Local News

  • First meeting held for Trail Town

    “This is something that has been on my agenda for three years and I’m excited to finally start the process of making Casey County, Kentucky’s next Trail Town,” said Casey County’s Economic Development Authority and Trail Town President, Josh Switzer as he welcomed those in attendance to the first Trail Town Task Force Committee meeting on Feb. 7.

  • Engineering students heading toward successful future

    Casey County High School’s Project Lead the Way Engineering students are on their way to great things, and they showed the Casey County Board of Education demonstrations of two projects the students worked on Feb. 12 at Casey County Middle School.

  • Liberty man indicted for assault of nurses, law enforcement

    Kentucky Press News Service

    FRANKFORT – Attorney General Andy Beshear and his Office of Special Prosecutions announced the indictment of a Casey County man for physically assaulting and harassing two nurses and threatening and assaulting a police officer.

    Austin L. Scott, 24, of Liberty, was indicted in Casey Circuit Court Feb. 2, 2018, on one count each of third-degree assault, third-degree terroristic threatening, fourth-degree assault, harassment and second-degree disorderly conduct, according to a news release.

  • Legislators hold budget town hall


    Several members of the Casey County Board of Education and numerous community members showed up to get answers from State Representatives during a town hall meeting held at Liberty City Hall on Jan. 29.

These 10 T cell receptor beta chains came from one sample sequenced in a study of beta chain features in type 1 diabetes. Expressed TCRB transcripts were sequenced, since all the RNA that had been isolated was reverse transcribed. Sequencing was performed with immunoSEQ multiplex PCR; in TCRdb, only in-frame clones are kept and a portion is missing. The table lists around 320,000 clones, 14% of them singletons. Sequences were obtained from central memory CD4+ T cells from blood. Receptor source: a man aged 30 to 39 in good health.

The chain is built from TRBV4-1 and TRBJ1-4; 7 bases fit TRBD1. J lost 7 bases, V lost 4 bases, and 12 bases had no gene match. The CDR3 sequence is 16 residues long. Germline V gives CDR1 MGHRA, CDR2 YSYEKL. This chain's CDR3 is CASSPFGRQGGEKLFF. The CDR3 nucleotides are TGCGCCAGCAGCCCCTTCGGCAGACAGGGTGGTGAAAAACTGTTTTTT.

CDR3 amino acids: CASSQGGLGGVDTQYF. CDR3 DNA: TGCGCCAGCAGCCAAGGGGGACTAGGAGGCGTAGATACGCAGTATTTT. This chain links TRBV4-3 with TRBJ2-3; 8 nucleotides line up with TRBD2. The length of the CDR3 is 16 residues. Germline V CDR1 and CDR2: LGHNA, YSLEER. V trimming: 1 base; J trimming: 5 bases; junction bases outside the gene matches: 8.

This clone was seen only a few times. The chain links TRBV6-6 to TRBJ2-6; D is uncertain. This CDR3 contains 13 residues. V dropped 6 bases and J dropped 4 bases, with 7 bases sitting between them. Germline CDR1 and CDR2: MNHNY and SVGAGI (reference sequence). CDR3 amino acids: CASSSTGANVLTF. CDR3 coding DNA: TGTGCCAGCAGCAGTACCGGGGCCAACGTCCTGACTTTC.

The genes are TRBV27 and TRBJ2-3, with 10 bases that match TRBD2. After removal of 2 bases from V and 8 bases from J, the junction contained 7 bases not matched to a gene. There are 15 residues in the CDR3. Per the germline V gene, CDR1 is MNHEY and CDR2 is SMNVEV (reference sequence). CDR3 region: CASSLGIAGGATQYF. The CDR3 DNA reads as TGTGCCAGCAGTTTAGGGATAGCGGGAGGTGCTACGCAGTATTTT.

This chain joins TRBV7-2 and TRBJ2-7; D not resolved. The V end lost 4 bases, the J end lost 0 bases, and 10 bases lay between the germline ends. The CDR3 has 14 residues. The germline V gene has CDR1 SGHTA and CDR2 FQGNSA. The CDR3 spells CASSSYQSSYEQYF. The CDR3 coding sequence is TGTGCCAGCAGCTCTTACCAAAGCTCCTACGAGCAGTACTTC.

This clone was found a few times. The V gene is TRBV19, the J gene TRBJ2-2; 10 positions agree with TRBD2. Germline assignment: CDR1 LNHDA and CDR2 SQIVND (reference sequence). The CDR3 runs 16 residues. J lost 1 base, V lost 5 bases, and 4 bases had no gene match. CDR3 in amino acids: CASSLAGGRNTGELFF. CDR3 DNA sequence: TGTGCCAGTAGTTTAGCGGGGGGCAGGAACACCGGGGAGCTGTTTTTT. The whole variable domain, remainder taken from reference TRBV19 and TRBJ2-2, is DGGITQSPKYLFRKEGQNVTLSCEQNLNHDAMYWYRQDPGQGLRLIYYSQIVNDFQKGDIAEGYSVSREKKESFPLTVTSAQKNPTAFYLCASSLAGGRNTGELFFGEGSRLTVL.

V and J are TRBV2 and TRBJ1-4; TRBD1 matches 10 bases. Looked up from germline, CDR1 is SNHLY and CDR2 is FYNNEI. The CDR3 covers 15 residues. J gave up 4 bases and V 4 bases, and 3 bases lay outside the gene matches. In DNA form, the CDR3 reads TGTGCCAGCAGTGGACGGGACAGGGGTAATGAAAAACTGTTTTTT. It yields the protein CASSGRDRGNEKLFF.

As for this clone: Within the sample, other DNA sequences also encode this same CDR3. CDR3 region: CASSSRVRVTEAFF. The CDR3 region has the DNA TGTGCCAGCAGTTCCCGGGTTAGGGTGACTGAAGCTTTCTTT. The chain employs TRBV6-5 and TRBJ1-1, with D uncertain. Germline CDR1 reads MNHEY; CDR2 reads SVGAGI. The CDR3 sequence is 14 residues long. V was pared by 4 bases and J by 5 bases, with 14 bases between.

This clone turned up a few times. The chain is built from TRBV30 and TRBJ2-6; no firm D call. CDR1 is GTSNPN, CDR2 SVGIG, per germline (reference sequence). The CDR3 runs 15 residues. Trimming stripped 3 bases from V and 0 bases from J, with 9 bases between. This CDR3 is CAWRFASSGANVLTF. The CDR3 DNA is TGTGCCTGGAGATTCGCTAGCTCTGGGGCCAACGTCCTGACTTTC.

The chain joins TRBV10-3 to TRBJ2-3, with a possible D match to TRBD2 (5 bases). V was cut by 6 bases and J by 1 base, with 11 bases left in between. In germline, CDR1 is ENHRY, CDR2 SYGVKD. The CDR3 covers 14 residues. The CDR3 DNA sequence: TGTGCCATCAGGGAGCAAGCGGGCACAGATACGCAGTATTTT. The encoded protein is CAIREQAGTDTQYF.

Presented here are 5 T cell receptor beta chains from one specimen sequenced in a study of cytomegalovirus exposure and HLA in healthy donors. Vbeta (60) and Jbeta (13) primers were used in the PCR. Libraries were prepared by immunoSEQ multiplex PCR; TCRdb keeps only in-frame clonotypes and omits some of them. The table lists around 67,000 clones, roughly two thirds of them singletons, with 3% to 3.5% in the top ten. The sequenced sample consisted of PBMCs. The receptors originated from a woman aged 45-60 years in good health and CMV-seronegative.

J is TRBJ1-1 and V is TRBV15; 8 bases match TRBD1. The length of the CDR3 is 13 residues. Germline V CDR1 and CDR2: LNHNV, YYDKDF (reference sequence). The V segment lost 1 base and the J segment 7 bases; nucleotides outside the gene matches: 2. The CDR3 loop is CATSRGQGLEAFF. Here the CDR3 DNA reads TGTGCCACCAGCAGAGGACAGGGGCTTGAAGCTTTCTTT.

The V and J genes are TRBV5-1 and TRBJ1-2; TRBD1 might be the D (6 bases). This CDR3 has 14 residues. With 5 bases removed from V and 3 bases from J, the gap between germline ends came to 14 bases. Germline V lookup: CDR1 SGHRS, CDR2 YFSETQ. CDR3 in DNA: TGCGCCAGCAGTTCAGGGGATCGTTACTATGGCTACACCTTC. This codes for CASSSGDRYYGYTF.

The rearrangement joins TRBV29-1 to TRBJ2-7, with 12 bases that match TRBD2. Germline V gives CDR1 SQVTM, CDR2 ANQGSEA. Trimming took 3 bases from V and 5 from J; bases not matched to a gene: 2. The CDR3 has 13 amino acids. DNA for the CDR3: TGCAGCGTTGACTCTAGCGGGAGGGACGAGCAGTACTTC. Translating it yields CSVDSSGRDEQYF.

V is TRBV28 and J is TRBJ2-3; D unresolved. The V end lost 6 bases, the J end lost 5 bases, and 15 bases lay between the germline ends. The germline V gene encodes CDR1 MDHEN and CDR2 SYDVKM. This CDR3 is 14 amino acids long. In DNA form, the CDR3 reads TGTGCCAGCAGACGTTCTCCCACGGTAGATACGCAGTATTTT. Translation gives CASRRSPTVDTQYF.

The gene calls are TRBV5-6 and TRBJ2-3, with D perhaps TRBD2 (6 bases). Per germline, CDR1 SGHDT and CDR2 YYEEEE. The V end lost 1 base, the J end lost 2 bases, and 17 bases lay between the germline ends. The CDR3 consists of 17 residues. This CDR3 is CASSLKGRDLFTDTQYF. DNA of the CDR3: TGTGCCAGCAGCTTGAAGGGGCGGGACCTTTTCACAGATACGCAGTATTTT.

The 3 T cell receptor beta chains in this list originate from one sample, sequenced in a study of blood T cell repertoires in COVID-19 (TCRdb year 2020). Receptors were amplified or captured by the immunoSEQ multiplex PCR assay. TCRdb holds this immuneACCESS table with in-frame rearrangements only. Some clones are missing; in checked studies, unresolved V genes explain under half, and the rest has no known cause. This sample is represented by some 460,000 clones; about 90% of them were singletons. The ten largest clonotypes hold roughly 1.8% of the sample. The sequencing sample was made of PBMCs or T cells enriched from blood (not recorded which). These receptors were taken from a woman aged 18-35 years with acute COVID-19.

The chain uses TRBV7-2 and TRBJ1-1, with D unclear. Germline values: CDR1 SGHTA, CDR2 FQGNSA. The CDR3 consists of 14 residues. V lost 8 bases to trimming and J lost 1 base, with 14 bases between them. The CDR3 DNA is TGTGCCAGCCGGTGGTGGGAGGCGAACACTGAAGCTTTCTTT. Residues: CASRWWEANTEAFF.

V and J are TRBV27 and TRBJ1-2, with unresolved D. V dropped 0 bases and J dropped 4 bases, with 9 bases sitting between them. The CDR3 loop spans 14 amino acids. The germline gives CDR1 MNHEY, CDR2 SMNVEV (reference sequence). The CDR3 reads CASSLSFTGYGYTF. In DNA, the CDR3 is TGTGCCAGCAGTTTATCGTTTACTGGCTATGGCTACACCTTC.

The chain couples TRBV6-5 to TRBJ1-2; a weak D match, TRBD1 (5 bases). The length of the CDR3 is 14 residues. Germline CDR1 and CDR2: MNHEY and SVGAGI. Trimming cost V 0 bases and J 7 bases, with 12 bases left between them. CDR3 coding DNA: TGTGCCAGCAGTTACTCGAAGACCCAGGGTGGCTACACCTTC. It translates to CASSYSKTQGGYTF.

Senator and Majority Whip Jimmy Higdon and Representative Daniel Elliott hosted one of their several “coffee talks” to answer some of the concerns that constituents in their districts have about things happening in Frankfort.

  • Election candidates set


    The deadline for residents seeking office in 2018 has come and gone, and the candidates for this year’s election are set.

    Twelve new candidates have filed papers with County Clerk Casey Davis since our last update of those running for election.

    The offices that are garnering the most interest from residents are the Casey County Fiscal Court, Constables and Sheriff’s race.

  • Working for the ‘Coal Miner’s Daughter’


    A former Casey County resident is living what he says is a dream working for Loretta Lynn. David Murphy, a member of the Casey County High School class of 1995, works for the “Coal Miner’s Daughter” as her Tour Merchandise Manger.

    He has had the position since 2016, when he got a call from a good friend that was her personal assistant and dressmaker about the possibility of Murphy joining Lynn’s team.

  • Snow removal a big task in Casey County


    While many places close or shorten their days during snowstorms, Casey County’s snow removal effort is at full steam.

    Casey County and Kentucky Transportation Cabinet workers get up early and work late, driving on roads deep with snow, which are often dangerous and difficult to navigate. Through their efforts, transportation is possible, enabling emergency services to help, commercial activity to persist, and community events to take place.

  • County inventorying bad roads


    Snow, rain and cold temperatures have been Mother Nature’s jackhammer on paved surfaces all over Casey County.

    At a Feb. 5 meeting of the Casey County Fiscal Court, Judge/Executive Randy Dial asked that the magistrates make a list of the worst streets so that the county can slowly fix them.

  • Cuts to education worry superintendent


    Casey County Superintendent Marion Sowders sent school district employees an email Jan. 24 asking that they contact their state legislators about Kentucky Gov. Matt Bevin’s proposed cuts to education, saying that the cuts and increased costs would cost the district approximately $1 million per year.

  • Liberty Sewer Project 50 percent complete


    Two years since securing funding for Liberty’s wastewater treatment plant, the project is nearly 50 percent complete. The project consists of a renovation of the cities wastewater plant and an addition of a one and a half million gallon-holding tank.

    Besco Company and W Rogers are completing the project that was projected to cost the city 5.6 million dollars, which is being paid for through a three-year increase in water and sewer rates that was adopted in 2015.